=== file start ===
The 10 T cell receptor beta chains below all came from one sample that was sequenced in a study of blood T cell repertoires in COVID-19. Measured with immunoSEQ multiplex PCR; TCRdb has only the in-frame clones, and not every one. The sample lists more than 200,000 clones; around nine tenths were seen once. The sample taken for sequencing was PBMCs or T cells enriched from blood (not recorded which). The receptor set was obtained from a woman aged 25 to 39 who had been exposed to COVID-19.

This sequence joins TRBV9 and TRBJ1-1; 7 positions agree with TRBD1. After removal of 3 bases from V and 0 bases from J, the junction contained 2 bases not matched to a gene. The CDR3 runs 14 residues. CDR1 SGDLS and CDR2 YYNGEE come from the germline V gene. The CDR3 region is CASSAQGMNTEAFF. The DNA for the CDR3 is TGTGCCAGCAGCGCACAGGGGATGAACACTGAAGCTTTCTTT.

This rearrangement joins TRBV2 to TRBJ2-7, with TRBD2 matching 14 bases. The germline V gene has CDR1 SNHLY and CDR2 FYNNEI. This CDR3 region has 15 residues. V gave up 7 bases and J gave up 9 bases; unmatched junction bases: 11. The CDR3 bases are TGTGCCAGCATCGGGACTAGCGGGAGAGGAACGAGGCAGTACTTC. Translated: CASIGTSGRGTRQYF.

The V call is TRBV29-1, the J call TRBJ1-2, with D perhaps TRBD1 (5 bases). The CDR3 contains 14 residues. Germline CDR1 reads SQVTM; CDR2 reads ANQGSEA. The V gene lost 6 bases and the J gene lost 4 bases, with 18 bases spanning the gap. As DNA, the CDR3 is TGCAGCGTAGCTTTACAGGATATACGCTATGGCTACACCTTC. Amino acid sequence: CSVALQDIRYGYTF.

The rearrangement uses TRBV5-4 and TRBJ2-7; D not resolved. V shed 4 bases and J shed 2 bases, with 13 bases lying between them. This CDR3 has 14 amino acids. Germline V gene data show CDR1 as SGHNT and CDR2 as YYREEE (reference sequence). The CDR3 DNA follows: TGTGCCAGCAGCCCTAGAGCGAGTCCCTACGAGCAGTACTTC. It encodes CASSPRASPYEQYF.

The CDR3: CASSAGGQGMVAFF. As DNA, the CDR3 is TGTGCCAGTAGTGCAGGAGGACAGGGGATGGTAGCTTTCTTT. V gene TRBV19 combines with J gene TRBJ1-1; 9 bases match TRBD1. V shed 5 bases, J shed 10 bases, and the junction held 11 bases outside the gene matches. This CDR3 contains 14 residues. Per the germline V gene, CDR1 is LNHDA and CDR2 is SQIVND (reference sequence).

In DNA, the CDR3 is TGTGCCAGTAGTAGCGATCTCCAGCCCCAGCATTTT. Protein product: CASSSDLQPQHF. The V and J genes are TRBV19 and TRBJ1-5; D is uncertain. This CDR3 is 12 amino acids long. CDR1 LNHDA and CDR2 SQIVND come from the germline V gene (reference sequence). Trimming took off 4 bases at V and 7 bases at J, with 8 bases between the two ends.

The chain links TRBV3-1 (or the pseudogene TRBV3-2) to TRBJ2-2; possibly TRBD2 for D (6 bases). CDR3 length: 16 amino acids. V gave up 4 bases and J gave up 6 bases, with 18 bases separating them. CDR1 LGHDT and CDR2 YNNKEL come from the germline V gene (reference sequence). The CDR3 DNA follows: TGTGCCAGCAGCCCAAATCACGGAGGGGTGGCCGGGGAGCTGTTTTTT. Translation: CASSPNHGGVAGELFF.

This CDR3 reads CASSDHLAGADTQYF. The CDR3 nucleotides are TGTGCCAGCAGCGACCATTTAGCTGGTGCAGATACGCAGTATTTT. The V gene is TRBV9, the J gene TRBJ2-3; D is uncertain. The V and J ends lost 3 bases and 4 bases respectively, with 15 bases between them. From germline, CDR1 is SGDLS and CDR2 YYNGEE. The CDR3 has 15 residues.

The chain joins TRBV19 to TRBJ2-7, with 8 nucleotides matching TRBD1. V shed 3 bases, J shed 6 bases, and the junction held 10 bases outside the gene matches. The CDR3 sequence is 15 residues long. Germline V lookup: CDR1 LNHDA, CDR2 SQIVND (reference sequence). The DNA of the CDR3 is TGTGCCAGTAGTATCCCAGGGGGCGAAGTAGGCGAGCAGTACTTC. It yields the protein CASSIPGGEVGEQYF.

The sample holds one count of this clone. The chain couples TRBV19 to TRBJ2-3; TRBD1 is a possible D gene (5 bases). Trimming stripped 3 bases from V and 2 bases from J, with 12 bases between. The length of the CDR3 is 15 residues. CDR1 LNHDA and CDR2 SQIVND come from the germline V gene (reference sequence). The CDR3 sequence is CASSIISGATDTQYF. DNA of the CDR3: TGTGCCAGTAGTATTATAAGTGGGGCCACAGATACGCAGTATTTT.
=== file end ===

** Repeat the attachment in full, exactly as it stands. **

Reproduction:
The 10 T cell receptor beta chains below all came from one sample that was sequenced in a study of blood T cell repertoires in COVID-19. Measured with immunoSEQ multiplex PCR; TCRdb has only the in-frame clones, and not every one. The sample lists more than 200,000 clones; around nine tenths were seen once. The sample taken for sequencing was PBMCs or T cells enriched from blood (not recorded which). The receptor set was obtained from a woman aged 25 to 39 who had been exposed to COVID-19.

This sequence joins TRBV9 and TRBJ1-1; 7 positions agree with TRBD1. After removal of 3 bases from V and 0 bases from J, the junction contained 2 bases not matched to a gene. The CDR3 runs 14 residues. CDR1 SGDLS and CDR2 YYNGEE come from the germline V gene. The CDR3 region is CASSAQGMNTEAFF. The DNA for the CDR3 is TGTGCCAGCAGCGCACAGGGGATGAACACTGAAGCTTTCTTT.

This rearrangement joins TRBV2 to TRBJ2-7, with TRBD2 matching 14 bases. The germline V gene has CDR1 SNHLY and CDR2 FYNNEI. This CDR3 region has 15 residues. V gave up 7 bases and J gave up 9 bases; unmatched junction bases: 11. The CDR3 bases are TGTGCCAGCATCGGGACTAGCGGGAGAGGAACGAGGCAGTACTTC. Translated: CASIGTSGRGTRQYF.

The V call is TRBV29-1, the J call TRBJ1-2, with D perhaps TRBD1 (5 bases). The CDR3 contains 14 residues. Germline CDR1 reads SQVTM; CDR2 reads ANQGSEA. The V gene lost 6 bases and the J gene lost 4 bases, with 18 bases spanning the gap. As DNA, the CDR3 is TGCAGCGTAGCTTTACAGGATATACGCTATGGCTACACCTTC. Amino acid sequence: CSVALQDIRYGYTF.

The rearrangement uses TRBV5-4 and TRBJ2-7; D not resolved. V shed 4 bases and J shed 2 bases, with 13 bases lying between them. This CDR3 has 14 amino acids. Germline V gene data show CDR1 as SGHNT and CDR2 as YYREEE (reference sequence). The CDR3 DNA follows: TGTGCCAGCAGCCCTAGAGCGAGTCCCTACGAGCAGTACTTC. It encodes CASSPRASPYEQYF.

The CDR3: CASSAGGQGMVAFF. As DNA, the CDR3 is TGTGCCAGTAGTGCAGGAGGACAGGGGATGGTAGCTTTCTTT. V gene TRBV19 combines with J gene TRBJ1-1; 9 bases match TRBD1. V shed 5 bases, J shed 10 bases, and the junction held 11 bases outside the gene matches. This CDR3 contains 14 residues. Per the germline V gene, CDR1 is LNHDA and CDR2 is SQIVND (reference sequence).

In DNA, the CDR3 is TGTGCCAGTAGTAGCGATCTCCAGCCCCAGCATTTT. Protein product: CASSSDLQPQHF. The V and J genes are TRBV19 and TRBJ1-5; D is uncertain. This CDR3 is 12 amino acids long. CDR1 LNHDA and CDR2 SQIVND come from the germline V gene (reference sequence). Trimming took off 4 bases at V and 7 bases at J, with 8 bases between the two ends.

The chain links TRBV3-1 (or the pseudogene TRBV3-2) to TRBJ2-2; possibly TRBD2 for D (6 bases). CDR3 length: 16 amino acids. V gave up 4 bases and J gave up 6 bases, with 18 bases separating them. CDR1 LGHDT and CDR2 YNNKEL come from the germline V gene (reference sequence). The CDR3 DNA follows: TGTGCCAGCAGCCCAAATCACGGAGGGGTGGCCGGGGAGCTGTTTTTT. Translation: CASSPNHGGVAGELFF.

This CDR3 reads CASSDHLAGADTQYF. The CDR3 nucleotides are TGTGCCAGCAGCGACCATTTAGCTGGTGCAGATACGCAGTATTTT. The V gene is TRBV9, the J gene TRBJ2-3; D is uncertain. The V and J ends lost 3 bases and 4 bases respectively, with 15 bases between them. From germline, CDR1 is SGDLS and CDR2 YYNGEE. The CDR3 has 15 residues.

The chain joins TRBV19 to TRBJ2-7, with 8 nucleotides matching TRBD1. V shed 3 bases, J shed 6 bases, and the junction held 10 bases outside the gene matches. The CDR3 sequence is 15 residues long. Germline V lookup: CDR1 LNHDA, CDR2 SQIVND (reference sequence). The DNA of the CDR3 is TGTGCCAGTAGTATCCCAGGGGGCGAAGTAGGCGAGCAGTACTTC. It yields the protein CASSIPGGEVGEQYF.

The sample holds one count of this clone. The chain couples TRBV19 to TRBJ2-3; TRBD1 is a possible D gene (5 bases). Trimming stripped 3 bases from V and 2 bases from J, with 12 bases between. The length of the CDR3 is 15 residues. CDR1 LNHDA and CDR2 SQIVND come from the germline V gene (reference sequence). The CDR3 sequence is CASSIISGATDTQYF. DNA of the CDR3: TGTGCCAGTAGTATTATAAGTGGGGCCACAGATACGCAGTATTTT.